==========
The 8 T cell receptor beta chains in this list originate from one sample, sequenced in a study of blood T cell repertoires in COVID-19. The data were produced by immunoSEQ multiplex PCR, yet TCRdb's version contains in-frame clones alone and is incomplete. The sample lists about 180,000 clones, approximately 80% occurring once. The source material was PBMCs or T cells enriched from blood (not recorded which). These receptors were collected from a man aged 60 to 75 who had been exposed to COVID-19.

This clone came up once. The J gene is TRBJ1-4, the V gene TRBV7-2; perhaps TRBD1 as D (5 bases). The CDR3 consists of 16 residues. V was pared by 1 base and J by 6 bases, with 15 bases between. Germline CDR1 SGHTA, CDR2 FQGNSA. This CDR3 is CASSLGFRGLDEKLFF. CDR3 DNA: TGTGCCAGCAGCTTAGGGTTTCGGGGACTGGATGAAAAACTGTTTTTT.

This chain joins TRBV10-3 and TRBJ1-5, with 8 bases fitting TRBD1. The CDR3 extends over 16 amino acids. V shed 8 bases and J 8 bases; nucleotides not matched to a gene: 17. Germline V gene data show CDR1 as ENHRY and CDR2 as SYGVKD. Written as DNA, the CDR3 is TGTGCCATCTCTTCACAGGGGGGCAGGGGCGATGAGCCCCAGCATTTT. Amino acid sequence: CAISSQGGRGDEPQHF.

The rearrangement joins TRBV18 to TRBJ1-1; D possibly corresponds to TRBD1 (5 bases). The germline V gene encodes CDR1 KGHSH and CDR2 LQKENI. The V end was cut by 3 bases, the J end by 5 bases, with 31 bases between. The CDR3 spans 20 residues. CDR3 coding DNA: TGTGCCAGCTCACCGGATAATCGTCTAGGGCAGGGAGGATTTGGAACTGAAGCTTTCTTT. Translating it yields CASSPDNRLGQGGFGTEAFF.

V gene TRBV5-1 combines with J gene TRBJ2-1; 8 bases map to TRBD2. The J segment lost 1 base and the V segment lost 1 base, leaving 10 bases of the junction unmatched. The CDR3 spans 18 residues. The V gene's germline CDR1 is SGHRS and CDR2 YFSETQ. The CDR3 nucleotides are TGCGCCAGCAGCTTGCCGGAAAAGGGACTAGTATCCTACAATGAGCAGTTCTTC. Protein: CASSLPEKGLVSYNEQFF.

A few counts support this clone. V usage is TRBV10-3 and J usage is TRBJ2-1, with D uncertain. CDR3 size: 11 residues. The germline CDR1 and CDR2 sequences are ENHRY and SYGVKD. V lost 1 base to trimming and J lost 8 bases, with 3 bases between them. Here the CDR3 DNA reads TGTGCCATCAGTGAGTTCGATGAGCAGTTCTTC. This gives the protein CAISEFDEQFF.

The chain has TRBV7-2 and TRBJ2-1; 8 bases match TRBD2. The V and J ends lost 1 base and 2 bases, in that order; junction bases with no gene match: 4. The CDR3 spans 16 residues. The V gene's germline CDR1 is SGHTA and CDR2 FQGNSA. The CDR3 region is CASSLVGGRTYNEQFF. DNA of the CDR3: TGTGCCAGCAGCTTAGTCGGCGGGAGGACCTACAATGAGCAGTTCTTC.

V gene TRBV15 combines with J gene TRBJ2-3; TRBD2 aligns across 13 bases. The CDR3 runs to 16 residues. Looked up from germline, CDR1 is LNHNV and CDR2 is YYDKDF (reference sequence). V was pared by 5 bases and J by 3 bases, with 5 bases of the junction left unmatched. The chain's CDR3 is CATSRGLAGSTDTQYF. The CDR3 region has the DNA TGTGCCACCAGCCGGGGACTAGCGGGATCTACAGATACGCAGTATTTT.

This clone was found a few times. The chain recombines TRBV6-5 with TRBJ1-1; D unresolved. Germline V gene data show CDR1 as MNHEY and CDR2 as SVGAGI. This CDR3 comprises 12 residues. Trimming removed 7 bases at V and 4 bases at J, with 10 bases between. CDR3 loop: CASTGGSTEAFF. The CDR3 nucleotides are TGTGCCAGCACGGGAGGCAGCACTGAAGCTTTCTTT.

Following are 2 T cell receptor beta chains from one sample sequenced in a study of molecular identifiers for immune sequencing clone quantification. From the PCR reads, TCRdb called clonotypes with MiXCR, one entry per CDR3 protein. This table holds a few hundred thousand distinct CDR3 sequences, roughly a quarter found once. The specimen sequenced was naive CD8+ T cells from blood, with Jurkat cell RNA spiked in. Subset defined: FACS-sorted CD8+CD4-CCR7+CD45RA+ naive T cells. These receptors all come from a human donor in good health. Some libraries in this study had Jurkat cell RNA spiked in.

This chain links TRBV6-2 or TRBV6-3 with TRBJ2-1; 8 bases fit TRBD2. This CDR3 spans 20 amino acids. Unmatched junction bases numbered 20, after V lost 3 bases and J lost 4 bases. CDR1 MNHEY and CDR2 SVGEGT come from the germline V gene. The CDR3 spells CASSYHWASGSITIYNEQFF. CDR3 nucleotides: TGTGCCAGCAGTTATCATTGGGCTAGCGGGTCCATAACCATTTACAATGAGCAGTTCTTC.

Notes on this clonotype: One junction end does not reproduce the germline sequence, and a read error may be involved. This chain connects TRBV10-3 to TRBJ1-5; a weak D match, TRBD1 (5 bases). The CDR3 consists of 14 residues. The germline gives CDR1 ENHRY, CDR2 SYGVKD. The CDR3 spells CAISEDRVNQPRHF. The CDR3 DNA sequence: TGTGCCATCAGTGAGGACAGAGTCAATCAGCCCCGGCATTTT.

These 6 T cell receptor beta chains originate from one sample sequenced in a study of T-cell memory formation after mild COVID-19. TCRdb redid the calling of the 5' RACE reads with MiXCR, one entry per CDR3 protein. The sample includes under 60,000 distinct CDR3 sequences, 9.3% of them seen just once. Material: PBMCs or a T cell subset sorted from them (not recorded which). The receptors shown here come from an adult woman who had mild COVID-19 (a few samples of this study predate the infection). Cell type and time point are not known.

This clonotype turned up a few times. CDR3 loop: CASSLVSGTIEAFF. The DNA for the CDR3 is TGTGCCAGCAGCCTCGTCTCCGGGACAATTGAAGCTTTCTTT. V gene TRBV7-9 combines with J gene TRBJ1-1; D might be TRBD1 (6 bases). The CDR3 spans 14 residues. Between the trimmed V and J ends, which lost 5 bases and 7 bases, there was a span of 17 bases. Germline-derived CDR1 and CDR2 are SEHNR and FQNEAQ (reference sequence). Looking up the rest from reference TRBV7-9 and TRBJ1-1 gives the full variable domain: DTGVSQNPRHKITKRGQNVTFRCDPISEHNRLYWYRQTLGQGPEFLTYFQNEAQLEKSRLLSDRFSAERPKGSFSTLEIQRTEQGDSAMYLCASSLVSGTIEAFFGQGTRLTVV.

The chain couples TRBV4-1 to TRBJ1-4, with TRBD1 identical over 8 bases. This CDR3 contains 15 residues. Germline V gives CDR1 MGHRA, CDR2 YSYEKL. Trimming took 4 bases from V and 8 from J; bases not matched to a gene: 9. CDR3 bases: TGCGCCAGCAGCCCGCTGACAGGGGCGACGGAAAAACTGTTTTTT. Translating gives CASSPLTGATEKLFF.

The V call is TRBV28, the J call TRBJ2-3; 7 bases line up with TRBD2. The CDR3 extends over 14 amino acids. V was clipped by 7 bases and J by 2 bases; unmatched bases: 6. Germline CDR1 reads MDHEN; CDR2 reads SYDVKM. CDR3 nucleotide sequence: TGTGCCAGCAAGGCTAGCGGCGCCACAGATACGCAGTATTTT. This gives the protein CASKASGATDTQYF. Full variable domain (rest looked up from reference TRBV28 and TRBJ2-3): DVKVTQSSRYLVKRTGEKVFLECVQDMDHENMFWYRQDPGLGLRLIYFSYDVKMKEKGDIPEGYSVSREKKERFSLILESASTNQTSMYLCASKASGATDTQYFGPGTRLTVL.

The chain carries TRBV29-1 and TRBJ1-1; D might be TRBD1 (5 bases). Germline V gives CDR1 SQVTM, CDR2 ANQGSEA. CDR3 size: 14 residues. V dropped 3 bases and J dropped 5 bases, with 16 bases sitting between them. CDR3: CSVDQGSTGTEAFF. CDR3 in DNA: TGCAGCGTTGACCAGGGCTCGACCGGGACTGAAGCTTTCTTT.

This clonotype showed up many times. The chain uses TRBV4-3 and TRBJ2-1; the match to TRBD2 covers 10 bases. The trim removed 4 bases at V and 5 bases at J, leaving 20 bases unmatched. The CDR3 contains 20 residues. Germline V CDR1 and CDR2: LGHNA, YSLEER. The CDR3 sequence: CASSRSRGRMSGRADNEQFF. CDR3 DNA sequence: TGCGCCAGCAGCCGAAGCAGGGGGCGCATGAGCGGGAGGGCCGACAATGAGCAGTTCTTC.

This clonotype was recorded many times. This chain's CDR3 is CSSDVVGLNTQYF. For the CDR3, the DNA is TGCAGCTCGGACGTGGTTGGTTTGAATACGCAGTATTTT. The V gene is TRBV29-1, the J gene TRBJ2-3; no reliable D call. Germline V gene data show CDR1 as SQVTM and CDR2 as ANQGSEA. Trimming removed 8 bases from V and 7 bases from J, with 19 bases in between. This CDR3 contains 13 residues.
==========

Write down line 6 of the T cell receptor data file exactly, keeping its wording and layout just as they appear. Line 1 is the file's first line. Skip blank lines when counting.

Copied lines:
A few counts support this clone. V usage is TRBV10-3 and J usage is TRBJ2-1, with D uncertain. CDR3 size: 11 residues. The germline CDR1 and CDR2 sequences are ENHRY and SYGVKD. V lost 1 base to trimming and J lost 8 bases, with 3 bases between them. Here the CDR3 DNA reads TGTGCCATCAGTGAGTTCGATGAGCAGTTCTTC. This gives the protein CAISEFDEQFF.